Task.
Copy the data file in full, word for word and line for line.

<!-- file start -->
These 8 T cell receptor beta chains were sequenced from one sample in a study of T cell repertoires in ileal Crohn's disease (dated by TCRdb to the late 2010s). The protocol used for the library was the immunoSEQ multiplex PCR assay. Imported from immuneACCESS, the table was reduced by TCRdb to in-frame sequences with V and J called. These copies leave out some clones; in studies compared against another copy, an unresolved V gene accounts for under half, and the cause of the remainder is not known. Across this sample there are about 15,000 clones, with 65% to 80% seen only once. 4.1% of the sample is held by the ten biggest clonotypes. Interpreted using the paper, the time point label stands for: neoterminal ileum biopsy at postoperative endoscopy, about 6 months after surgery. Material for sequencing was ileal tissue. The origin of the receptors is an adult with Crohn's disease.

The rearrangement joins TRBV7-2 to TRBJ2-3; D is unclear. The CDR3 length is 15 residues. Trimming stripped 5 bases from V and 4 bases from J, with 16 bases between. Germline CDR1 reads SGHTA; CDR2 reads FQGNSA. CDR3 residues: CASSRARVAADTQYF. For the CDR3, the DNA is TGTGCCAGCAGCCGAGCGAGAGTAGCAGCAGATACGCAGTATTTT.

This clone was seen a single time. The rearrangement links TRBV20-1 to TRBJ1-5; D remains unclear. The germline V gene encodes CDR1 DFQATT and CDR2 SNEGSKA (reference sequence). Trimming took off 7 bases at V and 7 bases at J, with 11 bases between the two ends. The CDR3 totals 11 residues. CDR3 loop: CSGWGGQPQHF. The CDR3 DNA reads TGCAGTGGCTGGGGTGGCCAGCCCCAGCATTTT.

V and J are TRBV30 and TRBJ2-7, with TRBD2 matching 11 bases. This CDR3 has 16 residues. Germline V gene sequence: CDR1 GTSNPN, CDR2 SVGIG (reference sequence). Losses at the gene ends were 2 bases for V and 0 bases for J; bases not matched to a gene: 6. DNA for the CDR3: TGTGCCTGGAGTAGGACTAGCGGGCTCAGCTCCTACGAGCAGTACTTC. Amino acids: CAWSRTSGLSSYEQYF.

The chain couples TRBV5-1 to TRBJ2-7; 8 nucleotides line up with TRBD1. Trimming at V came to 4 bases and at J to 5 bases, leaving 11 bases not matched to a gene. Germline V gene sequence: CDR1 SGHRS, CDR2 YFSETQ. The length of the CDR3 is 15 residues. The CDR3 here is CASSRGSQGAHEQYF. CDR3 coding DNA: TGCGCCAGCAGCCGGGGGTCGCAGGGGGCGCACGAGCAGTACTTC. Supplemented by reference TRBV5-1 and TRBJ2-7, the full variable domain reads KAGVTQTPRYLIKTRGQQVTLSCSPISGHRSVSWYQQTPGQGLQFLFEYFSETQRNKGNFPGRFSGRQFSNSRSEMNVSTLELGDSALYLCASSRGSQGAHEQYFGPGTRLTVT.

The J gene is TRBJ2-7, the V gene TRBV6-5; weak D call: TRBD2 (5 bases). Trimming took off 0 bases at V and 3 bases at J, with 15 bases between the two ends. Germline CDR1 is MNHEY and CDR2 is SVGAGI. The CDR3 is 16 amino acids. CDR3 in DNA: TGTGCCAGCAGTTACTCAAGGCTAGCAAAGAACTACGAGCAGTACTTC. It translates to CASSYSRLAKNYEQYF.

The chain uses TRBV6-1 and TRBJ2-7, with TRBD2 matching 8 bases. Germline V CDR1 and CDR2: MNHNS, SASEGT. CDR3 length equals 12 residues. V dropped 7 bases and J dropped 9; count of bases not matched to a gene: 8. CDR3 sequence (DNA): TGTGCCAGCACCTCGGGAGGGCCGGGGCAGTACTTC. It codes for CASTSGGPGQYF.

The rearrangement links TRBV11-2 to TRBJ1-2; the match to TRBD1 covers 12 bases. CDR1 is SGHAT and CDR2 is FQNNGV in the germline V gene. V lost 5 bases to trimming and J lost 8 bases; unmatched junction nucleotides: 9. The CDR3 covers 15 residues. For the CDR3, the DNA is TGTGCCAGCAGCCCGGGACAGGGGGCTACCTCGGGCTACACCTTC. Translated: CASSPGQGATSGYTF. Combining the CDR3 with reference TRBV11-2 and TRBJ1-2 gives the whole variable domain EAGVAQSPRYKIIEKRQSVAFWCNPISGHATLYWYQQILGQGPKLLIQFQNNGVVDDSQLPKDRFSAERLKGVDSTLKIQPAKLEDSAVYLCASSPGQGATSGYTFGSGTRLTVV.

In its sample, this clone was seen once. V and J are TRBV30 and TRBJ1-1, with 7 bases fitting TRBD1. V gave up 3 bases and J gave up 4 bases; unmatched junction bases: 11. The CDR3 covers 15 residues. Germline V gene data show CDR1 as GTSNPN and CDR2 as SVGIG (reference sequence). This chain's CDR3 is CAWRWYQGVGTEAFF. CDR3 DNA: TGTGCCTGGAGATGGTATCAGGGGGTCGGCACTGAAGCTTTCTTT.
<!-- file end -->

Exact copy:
These 8 T cell receptor beta chains were sequenced from one sample in a study of T cell repertoires in ileal Crohn's disease (dated by TCRdb to the late 2010s). The protocol used for the library was the immunoSEQ multiplex PCR assay. Imported from immuneACCESS, the table was reduced by TCRdb to in-frame sequences with V and J called. These copies leave out some clones; in studies compared against another copy, an unresolved V gene accounts for under half, and the cause of the remainder is not known. Across this sample there are about 15,000 clones, with 65% to 80% seen only once. 4.1% of the sample is held by the ten biggest clonotypes. Interpreted using the paper, the time point label stands for: neoterminal ileum biopsy at postoperative endoscopy, about 6 months after surgery. Material for sequencing was ileal tissue. The origin of the receptors is an adult with Crohn's disease.

The rearrangement joins TRBV7-2 to TRBJ2-3; D is unclear. The CDR3 length is 15 residues. Trimming stripped 5 bases from V and 4 bases from J, with 16 bases between. Germline CDR1 reads SGHTA; CDR2 reads FQGNSA. CDR3 residues: CASSRARVAADTQYF. For the CDR3, the DNA is TGTGCCAGCAGCCGAGCGAGAGTAGCAGCAGATACGCAGTATTTT.

This clone was seen a single time. The rearrangement links TRBV20-1 to TRBJ1-5; D remains unclear. The germline V gene encodes CDR1 DFQATT and CDR2 SNEGSKA (reference sequence). Trimming took off 7 bases at V and 7 bases at J, with 11 bases between the two ends. The CDR3 totals 11 residues. CDR3 loop: CSGWGGQPQHF. The CDR3 DNA reads TGCAGTGGCTGGGGTGGCCAGCCCCAGCATTTT.

V and J are TRBV30 and TRBJ2-7, with TRBD2 matching 11 bases. This CDR3 has 16 residues. Germline V gene sequence: CDR1 GTSNPN, CDR2 SVGIG (reference sequence). Losses at the gene ends were 2 bases for V and 0 bases for J; bases not matched to a gene: 6. DNA for the CDR3: TGTGCCTGGAGTAGGACTAGCGGGCTCAGCTCCTACGAGCAGTACTTC. Amino acids: CAWSRTSGLSSYEQYF.

The chain couples TRBV5-1 to TRBJ2-7; 8 nucleotides line up with TRBD1. Trimming at V came to 4 bases and at J to 5 bases, leaving 11 bases not matched to a gene. Germline V gene sequence: CDR1 SGHRS, CDR2 YFSETQ. The length of the CDR3 is 15 residues. The CDR3 here is CASSRGSQGAHEQYF. CDR3 coding DNA: TGCGCCAGCAGCCGGGGGTCGCAGGGGGCGCACGAGCAGTACTTC. Supplemented by reference TRBV5-1 and TRBJ2-7, the full variable domain reads KAGVTQTPRYLIKTRGQQVTLSCSPISGHRSVSWYQQTPGQGLQFLFEYFSETQRNKGNFPGRFSGRQFSNSRSEMNVSTLELGDSALYLCASSRGSQGAHEQYFGPGTRLTVT.

The J gene is TRBJ2-7, the V gene TRBV6-5; weak D call: TRBD2 (5 bases). Trimming took off 0 bases at V and 3 bases at J, with 15 bases between the two ends. Germline CDR1 is MNHEY and CDR2 is SVGAGI. The CDR3 is 16 amino acids. CDR3 in DNA: TGTGCCAGCAGTTACTCAAGGCTAGCAAAGAACTACGAGCAGTACTTC. It translates to CASSYSRLAKNYEQYF.

The chain uses TRBV6-1 and TRBJ2-7, with TRBD2 matching 8 bases. Germline V CDR1 and CDR2: MNHNS, SASEGT. CDR3 length equals 12 residues. V dropped 7 bases and J dropped 9; count of bases not matched to a gene: 8. CDR3 sequence (DNA): TGTGCCAGCACCTCGGGAGGGCCGGGGCAGTACTTC. It codes for CASTSGGPGQYF.

The rearrangement links TRBV11-2 to TRBJ1-2; the match to TRBD1 covers 12 bases. CDR1 is SGHAT and CDR2 is FQNNGV in the germline V gene. V lost 5 bases to trimming and J lost 8 bases; unmatched junction nucleotides: 9. The CDR3 covers 15 residues. For the CDR3, the DNA is TGTGCCAGCAGCCCGGGACAGGGGGCTACCTCGGGCTACACCTTC. Translated: CASSPGQGATSGYTF. Combining the CDR3 with reference TRBV11-2 and TRBJ1-2 gives the whole variable domain EAGVAQSPRYKIIEKRQSVAFWCNPISGHATLYWYQQILGQGPKLLIQFQNNGVVDDSQLPKDRFSAERLKGVDSTLKIQPAKLEDSAVYLCASSPGQGATSGYTFGSGTRLTVV.

In its sample, this clone was seen once. V and J are TRBV30 and TRBJ1-1, with 7 bases fitting TRBD1. V gave up 3 bases and J gave up 4 bases; unmatched junction bases: 11. The CDR3 covers 15 residues. Germline V gene data show CDR1 as GTSNPN and CDR2 as SVGIG (reference sequence). This chain's CDR3 is CAWRWYQGVGTEAFF. CDR3 DNA: TGTGCCTGGAGATGGTATCAGGGGGTCGGCACTGAAGCTTTCTTT.